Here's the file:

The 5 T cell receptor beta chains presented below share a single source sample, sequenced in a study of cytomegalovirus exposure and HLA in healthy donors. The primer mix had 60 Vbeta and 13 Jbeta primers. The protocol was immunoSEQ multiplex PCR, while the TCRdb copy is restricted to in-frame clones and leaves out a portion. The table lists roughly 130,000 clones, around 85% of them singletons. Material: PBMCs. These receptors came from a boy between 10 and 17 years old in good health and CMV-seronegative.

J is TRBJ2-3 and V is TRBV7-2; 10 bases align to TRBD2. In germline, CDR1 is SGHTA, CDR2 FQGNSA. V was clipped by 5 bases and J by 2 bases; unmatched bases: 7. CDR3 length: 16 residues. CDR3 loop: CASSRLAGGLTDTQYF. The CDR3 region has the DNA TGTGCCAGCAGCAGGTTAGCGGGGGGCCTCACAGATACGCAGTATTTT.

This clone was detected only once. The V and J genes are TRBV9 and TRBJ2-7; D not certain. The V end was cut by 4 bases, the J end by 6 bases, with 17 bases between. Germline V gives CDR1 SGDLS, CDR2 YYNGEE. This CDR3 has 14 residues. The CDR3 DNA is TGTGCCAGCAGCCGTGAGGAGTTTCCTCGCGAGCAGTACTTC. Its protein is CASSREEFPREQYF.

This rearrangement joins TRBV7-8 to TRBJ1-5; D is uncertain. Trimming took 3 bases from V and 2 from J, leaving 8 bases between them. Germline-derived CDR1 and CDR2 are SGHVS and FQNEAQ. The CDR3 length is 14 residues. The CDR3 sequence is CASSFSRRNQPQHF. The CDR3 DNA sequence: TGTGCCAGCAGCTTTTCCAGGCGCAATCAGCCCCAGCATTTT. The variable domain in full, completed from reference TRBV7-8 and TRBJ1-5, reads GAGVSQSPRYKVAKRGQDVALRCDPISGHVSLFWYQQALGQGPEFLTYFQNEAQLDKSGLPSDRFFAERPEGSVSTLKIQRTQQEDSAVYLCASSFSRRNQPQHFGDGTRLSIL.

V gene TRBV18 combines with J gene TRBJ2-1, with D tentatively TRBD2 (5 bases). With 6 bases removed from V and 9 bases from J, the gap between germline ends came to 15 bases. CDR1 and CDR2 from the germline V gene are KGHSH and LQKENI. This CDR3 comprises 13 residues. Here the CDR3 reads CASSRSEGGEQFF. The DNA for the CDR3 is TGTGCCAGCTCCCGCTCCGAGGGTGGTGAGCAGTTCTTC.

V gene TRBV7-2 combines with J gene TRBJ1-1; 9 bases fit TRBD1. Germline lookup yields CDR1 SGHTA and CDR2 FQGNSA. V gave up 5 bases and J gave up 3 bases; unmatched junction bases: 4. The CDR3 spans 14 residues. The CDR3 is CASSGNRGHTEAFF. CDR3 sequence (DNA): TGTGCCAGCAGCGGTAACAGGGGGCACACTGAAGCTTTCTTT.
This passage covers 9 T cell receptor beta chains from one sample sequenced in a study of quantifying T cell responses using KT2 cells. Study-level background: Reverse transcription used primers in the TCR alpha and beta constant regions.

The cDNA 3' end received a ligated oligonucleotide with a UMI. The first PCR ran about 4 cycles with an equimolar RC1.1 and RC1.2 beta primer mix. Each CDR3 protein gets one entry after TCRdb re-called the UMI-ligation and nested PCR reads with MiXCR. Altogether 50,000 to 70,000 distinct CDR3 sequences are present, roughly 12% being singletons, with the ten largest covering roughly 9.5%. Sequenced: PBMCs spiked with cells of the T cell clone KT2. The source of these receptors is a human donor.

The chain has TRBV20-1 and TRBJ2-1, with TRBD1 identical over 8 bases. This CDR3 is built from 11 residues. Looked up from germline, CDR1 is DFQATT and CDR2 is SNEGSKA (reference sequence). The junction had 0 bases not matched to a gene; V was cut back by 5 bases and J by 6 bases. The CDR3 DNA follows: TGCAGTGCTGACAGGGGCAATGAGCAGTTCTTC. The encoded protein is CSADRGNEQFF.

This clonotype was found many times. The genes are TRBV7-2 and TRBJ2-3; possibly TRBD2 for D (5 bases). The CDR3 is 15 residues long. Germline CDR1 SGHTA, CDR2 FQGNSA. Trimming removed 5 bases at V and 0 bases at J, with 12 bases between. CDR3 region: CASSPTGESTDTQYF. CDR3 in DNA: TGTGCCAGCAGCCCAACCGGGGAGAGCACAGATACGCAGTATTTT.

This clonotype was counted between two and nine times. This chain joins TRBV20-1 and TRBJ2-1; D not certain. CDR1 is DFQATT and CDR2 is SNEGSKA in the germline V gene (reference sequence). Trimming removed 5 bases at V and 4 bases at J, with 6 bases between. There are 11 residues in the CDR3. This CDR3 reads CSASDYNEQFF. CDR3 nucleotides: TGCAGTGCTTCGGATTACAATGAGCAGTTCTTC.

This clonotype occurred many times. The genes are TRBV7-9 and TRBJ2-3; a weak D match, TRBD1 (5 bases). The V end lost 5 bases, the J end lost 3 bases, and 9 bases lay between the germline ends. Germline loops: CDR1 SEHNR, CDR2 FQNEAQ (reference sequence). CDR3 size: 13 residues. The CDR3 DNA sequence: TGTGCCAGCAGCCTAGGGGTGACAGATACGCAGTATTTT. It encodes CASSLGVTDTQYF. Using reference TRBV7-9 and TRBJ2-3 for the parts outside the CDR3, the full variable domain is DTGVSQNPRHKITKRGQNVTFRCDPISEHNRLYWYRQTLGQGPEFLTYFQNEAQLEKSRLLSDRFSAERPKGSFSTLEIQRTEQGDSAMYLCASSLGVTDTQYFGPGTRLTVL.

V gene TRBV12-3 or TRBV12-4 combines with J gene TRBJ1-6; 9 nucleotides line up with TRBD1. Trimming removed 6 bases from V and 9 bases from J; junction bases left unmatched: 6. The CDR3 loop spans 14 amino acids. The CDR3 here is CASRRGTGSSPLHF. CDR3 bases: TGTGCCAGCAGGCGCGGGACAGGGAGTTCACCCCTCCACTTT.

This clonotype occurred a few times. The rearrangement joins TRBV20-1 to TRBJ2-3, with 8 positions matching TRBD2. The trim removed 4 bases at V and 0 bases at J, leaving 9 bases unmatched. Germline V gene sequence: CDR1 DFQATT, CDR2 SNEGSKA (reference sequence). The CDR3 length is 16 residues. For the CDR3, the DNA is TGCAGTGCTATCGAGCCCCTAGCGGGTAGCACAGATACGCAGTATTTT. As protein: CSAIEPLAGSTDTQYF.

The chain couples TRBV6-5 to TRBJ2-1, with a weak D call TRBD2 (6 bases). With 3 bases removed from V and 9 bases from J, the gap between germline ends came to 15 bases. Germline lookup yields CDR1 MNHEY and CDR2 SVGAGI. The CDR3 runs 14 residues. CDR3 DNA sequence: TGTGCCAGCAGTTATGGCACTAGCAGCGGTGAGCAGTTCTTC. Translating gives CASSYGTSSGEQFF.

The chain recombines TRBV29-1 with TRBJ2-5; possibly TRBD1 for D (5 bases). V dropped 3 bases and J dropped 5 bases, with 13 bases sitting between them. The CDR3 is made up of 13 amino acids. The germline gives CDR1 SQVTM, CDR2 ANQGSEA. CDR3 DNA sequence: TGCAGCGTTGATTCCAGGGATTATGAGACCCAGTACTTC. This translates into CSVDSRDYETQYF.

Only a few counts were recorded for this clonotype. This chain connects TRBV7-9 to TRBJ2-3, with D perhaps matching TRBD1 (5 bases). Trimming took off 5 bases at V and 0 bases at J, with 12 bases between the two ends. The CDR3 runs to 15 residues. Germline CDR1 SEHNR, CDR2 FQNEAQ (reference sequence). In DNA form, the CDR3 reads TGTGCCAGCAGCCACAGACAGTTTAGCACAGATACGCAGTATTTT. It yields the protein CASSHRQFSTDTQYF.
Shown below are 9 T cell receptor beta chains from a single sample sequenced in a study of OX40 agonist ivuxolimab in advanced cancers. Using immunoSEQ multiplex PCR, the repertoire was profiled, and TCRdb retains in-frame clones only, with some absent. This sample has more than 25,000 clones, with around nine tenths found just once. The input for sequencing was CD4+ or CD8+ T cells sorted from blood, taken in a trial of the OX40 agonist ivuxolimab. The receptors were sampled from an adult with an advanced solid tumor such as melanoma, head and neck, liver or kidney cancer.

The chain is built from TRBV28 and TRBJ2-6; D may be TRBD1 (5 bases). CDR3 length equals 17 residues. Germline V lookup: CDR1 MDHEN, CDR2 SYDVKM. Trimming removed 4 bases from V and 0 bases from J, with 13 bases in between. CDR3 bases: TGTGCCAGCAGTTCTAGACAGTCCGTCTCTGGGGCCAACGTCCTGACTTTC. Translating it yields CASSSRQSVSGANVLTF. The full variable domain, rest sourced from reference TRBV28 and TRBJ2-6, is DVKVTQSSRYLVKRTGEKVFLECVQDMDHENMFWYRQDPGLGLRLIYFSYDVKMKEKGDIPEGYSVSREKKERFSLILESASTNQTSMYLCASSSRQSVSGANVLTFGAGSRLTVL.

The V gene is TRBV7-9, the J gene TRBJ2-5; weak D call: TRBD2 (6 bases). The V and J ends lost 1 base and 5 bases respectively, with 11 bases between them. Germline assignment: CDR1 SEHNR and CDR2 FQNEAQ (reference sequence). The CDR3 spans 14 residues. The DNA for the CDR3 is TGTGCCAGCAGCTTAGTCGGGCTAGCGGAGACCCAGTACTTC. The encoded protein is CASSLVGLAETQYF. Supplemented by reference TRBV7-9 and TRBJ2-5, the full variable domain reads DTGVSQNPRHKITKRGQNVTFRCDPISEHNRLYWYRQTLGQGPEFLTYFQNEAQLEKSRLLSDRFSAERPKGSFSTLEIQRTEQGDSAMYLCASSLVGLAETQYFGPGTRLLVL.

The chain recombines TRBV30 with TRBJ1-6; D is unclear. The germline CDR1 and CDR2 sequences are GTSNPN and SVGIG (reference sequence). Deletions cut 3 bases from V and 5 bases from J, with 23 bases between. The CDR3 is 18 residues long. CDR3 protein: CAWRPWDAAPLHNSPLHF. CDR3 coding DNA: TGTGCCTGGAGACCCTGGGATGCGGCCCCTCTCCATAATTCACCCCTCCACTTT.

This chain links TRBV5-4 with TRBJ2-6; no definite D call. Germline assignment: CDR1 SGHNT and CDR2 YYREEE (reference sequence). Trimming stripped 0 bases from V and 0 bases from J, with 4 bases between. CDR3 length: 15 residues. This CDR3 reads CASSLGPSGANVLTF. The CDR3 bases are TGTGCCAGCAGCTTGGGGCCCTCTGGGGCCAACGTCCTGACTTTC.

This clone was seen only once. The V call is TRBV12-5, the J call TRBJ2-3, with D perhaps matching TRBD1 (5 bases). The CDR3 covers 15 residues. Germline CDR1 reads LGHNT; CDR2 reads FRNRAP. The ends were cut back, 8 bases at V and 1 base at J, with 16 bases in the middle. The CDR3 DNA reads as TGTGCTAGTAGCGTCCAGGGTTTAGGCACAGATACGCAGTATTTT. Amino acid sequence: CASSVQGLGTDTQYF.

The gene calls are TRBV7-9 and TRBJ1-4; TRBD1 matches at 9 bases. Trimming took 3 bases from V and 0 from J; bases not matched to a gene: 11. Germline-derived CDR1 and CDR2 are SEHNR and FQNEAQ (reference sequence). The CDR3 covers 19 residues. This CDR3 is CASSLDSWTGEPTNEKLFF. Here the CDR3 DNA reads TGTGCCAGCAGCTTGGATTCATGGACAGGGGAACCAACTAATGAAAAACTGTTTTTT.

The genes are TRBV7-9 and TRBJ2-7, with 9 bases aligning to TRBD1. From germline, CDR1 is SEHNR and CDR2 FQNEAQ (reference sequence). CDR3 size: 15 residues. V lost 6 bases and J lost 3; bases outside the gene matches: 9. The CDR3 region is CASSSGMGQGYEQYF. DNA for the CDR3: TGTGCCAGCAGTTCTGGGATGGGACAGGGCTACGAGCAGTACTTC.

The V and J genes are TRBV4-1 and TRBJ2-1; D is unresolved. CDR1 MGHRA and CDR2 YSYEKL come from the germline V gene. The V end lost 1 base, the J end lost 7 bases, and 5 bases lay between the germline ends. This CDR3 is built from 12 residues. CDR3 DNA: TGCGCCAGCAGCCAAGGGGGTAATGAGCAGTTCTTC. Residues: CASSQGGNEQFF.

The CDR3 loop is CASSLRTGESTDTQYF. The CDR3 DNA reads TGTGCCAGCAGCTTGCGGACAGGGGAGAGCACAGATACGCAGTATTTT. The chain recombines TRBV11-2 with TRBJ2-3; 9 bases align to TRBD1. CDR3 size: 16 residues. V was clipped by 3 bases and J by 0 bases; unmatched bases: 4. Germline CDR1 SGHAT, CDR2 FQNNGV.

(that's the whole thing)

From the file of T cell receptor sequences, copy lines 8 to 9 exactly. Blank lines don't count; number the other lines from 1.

The cDNA 3' end received a ligated oligonucleotide with a UMI. The first PCR ran about 4 cycles with an equimolar RC1.1 and RC1.2 beta primer mix. Each CDR3 protein gets one entry after TCRdb re-called the UMI-ligation and nested PCR reads with MiXCR. Altogether 50,000 to 70,000 distinct CDR3 sequences are present, roughly 12% being singletons, with the ten largest covering roughly 9.5%. Sequenced: PBMCs spiked with cells of the T cell clone KT2. The source of these receptors is a human donor.

The chain has TRBV20-1 and TRBJ2-1, with TRBD1 identical over 8 bases. This CDR3 is built from 11 residues. Looked up from germline, CDR1 is DFQATT and CDR2 is SNEGSKA (reference sequence). The junction had 0 bases not matched to a gene; V was cut back by 5 bases and J by 6 bases. The CDR3 DNA follows: TGCAGTGCTGACAGGGGCAATGAGCAGTTCTTC. The encoded protein is CSADRGNEQFF.